While I have effective results using control points in other tools, Selective Sharpening just isn’t my friend.
In the image I’m working on, there are two areas I do not wanted sharpened or I want most the image sharpened except for two areas.
When I place a control point and adjust its radius, changing opacity appears to make little, if any difference. Either the effects are subtle, and running the before/after sliding bar across the area isn’t show the change I expect or I’m not using the feature correctly.
My general “how does this work” test is to jam the settings to the limits to see what is now exaggerated. With Selective Sharpening, this isn’t helping me understand how the feature works.
I read the "Sharpener-Pro-3’ four step list in Support and that hasn’t produced even close to what I want/expect.
Somewhat related, I’d like the areas I don’t want sharpened to “dissipate” into the general bokeh. There is a distinct linear quality I want to reduce without resorting to retouching.
Advice on this and sharpening control points in general?
A month and half later, I’m still hearing nothing but crickets. Anybody want to help me sort out selective sharpening?
Have you tried placing negative (-) control points over the areas that you wish to preserve as unsharpened?
I thought the same thing, but when I looked at the sharpener module, it didn’t seem to have negative control points.
Wow, you are right about the Output Sharpener, I didn’t know that. I have to admit that I’ve never really used those Nik sharpening tools. It depends on which one you use though. You are correct about the Output Sharpener, no negative control points, but the “RAW” Sharpener does have them. I’ve watched a couple of webinars on them and a negative control point is just the same as a positive control point it’s just that the positive CP has it’s opacity set to 100% and the negative CP has it’s opacity set to 0%. So even in the Output Sharpener you can set a CP wherever you want it and simply reduce the opacity to 0% and it will do the same thing.
Personally I do selective sharpening on the RAW file in PL3 using Local Adjustments rather than converting to TIFF and using Nik. That’s the reason I’ve never used those tools before.
To the OP: I’m not sure which Nik sharpening tool you’re using but setting a CP and then reducing the opacity to 0% will act as a negative CP.
I also tried that, but it didn’t seem to work. Maybe I applied it incorrectly. In any case, this is the first time I’ve ever looked into either of the Nik sharpening tools. I’m not sure if there is any advantage to using them over what I can do in PhotoLab.
Totally agreed. I tried a 30 sec trial and could not see much difference but maybe it will suit the OP’s needs. I don’t see ANY advantage to using these Nik tools for local sharpening. In PL3 I’m working on the RAW file and the negative CPs actually work. I think these two tools along with Define NR are very dated and should probably be dropped from the collection. I suppose DXO is keeping them around as some sort of legacy thing or maybe buying 8 tools for $150 sounds better than 5 tools for $150.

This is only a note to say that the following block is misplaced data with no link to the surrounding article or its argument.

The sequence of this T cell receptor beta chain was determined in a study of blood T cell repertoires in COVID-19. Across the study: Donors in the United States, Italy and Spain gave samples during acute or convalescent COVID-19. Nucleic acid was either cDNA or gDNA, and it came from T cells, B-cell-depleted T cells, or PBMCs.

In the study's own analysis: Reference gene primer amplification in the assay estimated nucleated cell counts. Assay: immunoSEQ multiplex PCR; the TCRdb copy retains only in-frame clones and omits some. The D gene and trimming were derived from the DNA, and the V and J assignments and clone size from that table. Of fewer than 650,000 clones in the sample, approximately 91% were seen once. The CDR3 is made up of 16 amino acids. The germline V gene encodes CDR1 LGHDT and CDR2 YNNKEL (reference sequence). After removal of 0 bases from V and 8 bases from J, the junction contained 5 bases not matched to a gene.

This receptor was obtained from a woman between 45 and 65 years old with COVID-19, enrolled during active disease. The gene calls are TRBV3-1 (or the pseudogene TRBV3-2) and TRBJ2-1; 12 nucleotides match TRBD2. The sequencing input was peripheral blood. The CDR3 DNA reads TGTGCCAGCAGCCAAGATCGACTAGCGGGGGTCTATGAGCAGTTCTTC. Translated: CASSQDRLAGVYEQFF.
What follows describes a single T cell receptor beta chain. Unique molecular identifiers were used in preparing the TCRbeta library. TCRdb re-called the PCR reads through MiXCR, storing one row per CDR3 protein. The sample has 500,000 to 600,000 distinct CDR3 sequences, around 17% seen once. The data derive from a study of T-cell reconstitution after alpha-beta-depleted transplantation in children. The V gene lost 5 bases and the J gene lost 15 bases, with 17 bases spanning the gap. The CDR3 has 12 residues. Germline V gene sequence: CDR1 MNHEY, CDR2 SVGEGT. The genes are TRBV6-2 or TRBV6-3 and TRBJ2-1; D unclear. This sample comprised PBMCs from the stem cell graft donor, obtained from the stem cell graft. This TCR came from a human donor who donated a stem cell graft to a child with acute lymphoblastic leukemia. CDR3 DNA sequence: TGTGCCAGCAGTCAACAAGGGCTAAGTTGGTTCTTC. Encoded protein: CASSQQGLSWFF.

Maybe they will eventually replace them with some new tools that are actually useful.
I put points out, slammed the settings to the stops, and didn’t see anything obvious. The problem comes down to needing an in-depth explanation of how this is supposed to work. Guessin’ and gropin’ isn’t the way to go.
It may be that slamming to the stops, in this case, doesn’t show much. I’m turning a negative CP into a positive CP or vice versa.
At this point I’m working almost exclusively in Nik, working on flowers and birds (static, not in flight).
We favor “shelter in place”, rather limiting “people watching”, landscapes, etc. Still life… um… doesn’t quite call to me. So I bang away at birdies and blossoms. Nik has very much been my friend for that.
The basic work flow is RAW sharpening, lighting (tons of CP’s), output sharpening, and noise reduction last. That undoes some sharpening, but it also does a very good job of addressing sharpened noise. I use only manual reduction sampling. Sometimes the Automatic mode puts out a couple of tiny boxes - poor sampling IMHO.
I haven’t been able to figure out how to use these CPs effectively either while processing the TIFFs generated from scanning slides. I have found that a very mild adjustment of the global Output settings is very effective at sharpening the whole image. The problem comes when you don’t want to sharpen the whole image. So my workflow in such cases is to sharpen the whole image, save it back into PhotoLab 5,use its CPs to select the areas I don’t want sharpened, and then unsharpen them using the sharpen slider.
Hi Chris, welcome to the forum.
Your description can help, when one has no access to a pixel editor, which makes it much easier to control the effect (any effect) with masks.
For those using PL, I would suggest to apply Local Adjustments → Sharpening
instead of this merry-go-round. Then also, one is not restricted to Control Points only.
To (better) evaluate, just make sure the TIFF (JPEG) file has the correct output size.
Personally, I always use Nik OutputSharpener with FineArtPrinting → Automatic ‘mode’.
while “Anzeige/Screen” worked well for web publishing
(running a homepage for a photo club).
But, one can also go creatively (global application),
– or restrict everything with Controlpoints
or with Colour ranges (!)
which I used to exclude sharpening e.g. from the sky …